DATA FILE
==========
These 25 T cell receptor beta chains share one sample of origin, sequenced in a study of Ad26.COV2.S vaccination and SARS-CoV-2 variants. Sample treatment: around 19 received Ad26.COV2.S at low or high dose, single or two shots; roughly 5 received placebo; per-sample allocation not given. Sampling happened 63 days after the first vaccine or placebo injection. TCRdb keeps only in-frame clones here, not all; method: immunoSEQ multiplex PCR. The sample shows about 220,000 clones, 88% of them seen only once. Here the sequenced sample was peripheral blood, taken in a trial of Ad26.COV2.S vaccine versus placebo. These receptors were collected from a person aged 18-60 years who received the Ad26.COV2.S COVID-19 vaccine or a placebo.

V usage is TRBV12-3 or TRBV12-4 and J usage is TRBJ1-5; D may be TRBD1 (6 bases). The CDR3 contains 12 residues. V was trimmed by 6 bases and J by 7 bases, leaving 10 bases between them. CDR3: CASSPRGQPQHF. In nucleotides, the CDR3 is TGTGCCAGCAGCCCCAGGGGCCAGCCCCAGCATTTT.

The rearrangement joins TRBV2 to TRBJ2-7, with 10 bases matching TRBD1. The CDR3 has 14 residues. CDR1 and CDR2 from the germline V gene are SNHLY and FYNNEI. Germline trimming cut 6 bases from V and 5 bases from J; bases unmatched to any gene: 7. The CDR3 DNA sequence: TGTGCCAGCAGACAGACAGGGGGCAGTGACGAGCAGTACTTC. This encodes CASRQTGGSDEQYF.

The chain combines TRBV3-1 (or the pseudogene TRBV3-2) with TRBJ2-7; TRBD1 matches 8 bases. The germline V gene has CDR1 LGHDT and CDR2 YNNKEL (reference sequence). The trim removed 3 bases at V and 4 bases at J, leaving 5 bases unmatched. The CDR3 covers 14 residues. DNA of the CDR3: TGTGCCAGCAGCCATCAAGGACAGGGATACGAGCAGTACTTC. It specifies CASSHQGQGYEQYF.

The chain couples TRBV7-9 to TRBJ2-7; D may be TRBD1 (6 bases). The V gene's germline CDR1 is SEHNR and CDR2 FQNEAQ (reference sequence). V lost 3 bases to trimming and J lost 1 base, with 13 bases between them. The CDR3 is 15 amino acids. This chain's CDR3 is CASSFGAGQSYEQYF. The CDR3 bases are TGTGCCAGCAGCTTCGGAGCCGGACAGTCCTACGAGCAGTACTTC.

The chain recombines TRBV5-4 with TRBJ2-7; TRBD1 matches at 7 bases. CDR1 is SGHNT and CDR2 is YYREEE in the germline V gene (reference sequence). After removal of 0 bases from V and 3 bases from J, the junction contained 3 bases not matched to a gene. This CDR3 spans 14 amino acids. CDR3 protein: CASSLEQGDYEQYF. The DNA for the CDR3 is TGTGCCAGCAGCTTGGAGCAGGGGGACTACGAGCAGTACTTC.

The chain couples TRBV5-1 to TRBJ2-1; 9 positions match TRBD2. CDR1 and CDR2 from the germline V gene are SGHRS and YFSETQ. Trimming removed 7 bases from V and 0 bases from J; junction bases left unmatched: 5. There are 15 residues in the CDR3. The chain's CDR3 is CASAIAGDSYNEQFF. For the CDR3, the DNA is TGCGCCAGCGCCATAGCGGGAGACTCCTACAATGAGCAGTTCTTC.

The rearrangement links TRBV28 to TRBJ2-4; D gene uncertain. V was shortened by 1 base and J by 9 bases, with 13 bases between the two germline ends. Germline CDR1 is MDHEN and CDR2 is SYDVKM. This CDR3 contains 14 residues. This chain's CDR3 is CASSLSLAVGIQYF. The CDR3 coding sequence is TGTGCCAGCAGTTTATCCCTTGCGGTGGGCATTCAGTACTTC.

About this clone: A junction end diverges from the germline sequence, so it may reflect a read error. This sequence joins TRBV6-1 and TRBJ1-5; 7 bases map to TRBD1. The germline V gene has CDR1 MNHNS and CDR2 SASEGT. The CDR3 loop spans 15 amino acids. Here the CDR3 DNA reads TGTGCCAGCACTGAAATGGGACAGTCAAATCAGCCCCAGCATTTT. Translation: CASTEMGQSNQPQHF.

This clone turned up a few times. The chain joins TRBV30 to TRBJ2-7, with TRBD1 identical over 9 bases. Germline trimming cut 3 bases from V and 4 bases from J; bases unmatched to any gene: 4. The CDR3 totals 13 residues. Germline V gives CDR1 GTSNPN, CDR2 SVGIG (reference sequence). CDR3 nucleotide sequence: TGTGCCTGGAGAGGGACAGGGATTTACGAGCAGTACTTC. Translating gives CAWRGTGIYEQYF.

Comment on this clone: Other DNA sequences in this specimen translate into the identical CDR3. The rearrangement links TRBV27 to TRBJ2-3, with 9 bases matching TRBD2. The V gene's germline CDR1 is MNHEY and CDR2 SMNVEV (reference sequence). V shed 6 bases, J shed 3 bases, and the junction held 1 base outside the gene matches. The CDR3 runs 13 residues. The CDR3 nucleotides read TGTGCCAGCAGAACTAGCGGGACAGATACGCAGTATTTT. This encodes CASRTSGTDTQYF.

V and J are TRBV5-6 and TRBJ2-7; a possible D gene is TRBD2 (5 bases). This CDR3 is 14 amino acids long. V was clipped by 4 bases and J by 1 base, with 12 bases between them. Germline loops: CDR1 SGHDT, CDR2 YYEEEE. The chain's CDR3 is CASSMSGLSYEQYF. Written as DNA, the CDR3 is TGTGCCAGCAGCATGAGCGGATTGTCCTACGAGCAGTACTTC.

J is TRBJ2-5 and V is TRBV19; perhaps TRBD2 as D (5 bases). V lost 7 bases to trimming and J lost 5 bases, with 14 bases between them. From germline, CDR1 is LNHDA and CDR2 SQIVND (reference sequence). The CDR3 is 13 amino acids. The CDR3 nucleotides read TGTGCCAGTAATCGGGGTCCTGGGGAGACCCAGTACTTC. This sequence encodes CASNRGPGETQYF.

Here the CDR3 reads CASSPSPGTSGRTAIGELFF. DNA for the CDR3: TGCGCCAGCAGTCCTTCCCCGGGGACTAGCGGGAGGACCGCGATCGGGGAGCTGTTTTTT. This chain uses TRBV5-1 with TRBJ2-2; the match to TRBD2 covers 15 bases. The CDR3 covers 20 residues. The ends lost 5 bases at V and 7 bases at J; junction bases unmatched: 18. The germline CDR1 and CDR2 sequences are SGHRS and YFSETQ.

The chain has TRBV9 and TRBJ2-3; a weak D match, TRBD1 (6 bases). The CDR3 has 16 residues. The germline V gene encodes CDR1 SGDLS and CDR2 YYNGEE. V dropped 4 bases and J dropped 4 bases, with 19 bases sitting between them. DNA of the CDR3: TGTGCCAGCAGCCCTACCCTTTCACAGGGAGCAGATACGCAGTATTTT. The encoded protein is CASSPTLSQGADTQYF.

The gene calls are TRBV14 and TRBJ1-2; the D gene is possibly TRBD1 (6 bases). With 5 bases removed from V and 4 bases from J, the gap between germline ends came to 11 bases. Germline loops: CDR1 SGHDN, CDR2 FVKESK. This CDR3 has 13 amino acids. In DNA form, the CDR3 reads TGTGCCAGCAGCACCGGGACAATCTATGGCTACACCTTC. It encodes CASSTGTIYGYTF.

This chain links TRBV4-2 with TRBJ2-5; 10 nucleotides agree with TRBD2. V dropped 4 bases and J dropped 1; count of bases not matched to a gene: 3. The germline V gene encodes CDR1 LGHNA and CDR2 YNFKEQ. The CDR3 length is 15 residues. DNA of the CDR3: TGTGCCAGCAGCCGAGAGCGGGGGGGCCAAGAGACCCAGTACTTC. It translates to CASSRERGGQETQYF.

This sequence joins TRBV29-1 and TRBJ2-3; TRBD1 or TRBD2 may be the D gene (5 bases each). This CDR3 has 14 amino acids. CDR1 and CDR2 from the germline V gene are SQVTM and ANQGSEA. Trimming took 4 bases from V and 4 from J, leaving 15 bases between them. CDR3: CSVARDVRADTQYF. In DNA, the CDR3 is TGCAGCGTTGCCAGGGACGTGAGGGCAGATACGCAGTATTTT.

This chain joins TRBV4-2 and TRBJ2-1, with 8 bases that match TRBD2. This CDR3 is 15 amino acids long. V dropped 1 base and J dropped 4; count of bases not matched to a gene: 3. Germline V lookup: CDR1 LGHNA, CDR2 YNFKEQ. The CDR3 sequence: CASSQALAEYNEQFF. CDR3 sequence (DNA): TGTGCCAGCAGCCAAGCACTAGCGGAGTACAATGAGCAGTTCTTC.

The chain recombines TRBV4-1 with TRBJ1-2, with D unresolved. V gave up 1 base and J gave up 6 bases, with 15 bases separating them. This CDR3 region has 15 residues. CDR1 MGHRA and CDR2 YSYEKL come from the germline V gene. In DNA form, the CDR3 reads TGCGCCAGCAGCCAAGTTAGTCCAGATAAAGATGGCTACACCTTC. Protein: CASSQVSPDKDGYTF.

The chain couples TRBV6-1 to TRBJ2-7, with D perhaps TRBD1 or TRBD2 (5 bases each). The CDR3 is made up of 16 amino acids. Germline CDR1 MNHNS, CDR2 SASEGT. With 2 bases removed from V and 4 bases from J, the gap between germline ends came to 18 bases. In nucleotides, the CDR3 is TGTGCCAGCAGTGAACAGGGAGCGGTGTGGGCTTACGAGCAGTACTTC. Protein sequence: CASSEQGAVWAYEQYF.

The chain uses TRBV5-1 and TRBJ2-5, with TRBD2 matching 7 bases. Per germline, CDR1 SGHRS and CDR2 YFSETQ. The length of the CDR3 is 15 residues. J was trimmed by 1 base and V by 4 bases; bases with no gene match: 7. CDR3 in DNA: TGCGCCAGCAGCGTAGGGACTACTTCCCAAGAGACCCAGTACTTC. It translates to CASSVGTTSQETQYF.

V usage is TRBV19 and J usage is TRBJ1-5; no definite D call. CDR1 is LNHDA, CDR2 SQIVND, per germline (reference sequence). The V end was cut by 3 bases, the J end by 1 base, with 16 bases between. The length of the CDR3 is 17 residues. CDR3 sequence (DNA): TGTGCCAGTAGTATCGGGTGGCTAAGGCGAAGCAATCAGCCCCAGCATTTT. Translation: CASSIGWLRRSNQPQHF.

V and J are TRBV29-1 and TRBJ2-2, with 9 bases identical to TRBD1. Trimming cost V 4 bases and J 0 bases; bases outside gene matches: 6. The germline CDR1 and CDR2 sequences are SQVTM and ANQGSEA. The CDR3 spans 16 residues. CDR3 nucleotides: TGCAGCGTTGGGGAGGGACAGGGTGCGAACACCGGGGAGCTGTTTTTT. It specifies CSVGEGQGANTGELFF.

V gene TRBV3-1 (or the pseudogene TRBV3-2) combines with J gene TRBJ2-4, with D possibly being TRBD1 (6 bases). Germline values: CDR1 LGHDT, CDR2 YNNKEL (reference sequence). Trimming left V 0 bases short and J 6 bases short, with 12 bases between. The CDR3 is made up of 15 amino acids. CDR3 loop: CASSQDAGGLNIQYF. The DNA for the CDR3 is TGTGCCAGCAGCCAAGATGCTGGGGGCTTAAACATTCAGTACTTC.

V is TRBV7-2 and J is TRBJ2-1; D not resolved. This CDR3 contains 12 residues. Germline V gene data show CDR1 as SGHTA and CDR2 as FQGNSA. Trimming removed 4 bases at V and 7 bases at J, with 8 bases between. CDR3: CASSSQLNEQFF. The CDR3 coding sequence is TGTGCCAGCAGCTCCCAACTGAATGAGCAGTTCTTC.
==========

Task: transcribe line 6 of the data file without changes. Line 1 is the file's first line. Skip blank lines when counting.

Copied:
The chain recombines TRBV5-4 with TRBJ2-7; TRBD1 matches at 7 bases. CDR1 is SGHNT and CDR2 is YYREEE in the germline V gene (reference sequence). After removal of 0 bases from V and 3 bases from J, the junction contained 3 bases not matched to a gene. This CDR3 spans 14 amino acids. CDR3 protein: CASSLEQGDYEQYF. The DNA for the CDR3 is TGTGCCAGCAGCTTGGAGCAGGGGGACTACGAGCAGTACTTC.